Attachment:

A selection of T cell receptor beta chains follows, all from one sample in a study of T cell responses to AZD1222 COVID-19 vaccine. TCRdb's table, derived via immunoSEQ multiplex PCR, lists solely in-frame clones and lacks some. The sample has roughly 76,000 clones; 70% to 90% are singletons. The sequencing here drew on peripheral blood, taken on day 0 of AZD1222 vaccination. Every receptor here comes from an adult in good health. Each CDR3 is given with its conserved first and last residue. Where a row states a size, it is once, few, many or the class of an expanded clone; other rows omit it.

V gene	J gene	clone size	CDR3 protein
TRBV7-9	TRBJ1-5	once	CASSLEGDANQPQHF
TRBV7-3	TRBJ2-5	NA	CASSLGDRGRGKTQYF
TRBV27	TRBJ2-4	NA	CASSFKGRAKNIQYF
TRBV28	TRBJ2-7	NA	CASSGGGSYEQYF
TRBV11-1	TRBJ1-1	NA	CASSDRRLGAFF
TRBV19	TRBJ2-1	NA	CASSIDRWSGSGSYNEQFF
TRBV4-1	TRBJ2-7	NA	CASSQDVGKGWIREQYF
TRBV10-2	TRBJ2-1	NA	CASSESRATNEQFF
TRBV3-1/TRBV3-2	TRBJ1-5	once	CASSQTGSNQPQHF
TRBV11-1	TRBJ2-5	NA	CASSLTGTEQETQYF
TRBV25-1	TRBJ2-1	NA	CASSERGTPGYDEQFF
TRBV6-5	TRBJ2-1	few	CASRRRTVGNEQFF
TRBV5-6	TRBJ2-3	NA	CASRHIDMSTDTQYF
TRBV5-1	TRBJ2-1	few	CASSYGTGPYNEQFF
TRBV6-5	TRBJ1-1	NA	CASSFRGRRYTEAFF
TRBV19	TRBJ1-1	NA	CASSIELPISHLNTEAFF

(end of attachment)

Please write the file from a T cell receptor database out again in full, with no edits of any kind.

A selection of T cell receptor beta chains follows, all from one sample in a study of T cell responses to AZD1222 COVID-19 vaccine. TCRdb's table, derived via immunoSEQ multiplex PCR, lists solely in-frame clones and lacks some. The sample has roughly 76,000 clones; 70% to 90% are singletons. The sequencing here drew on peripheral blood, taken on day 0 of AZD1222 vaccination. Every receptor here comes from an adult in good health. Each CDR3 is given with its conserved first and last residue. Where a row states a size, it is once, few, many or the class of an expanded clone; other rows omit it.

V gene	J gene	clone size	CDR3 protein
TRBV7-9	TRBJ1-5	once	CASSLEGDANQPQHF
TRBV7-3	TRBJ2-5	NA	CASSLGDRGRGKTQYF
TRBV27	TRBJ2-4	NA	CASSFKGRAKNIQYF
TRBV28	TRBJ2-7	NA	CASSGGGSYEQYF
TRBV11-1	TRBJ1-1	NA	CASSDRRLGAFF
TRBV19	TRBJ2-1	NA	CASSIDRWSGSGSYNEQFF
TRBV4-1	TRBJ2-7	NA	CASSQDVGKGWIREQYF
TRBV10-2	TRBJ2-1	NA	CASSESRATNEQFF
TRBV3-1/TRBV3-2	TRBJ1-5	once	CASSQTGSNQPQHF
TRBV11-1	TRBJ2-5	NA	CASSLTGTEQETQYF
TRBV25-1	TRBJ2-1	NA	CASSERGTPGYDEQFF
TRBV6-5	TRBJ2-1	few	CASRRRTVGNEQFF
TRBV5-6	TRBJ2-3	NA	CASRHIDMSTDTQYF
TRBV5-1	TRBJ2-1	few	CASSYGTGPYNEQFF
TRBV6-5	TRBJ1-1	NA	CASSFRGRRYTEAFF
TRBV19	TRBJ1-1	NA	CASSIELPISHLNTEAFF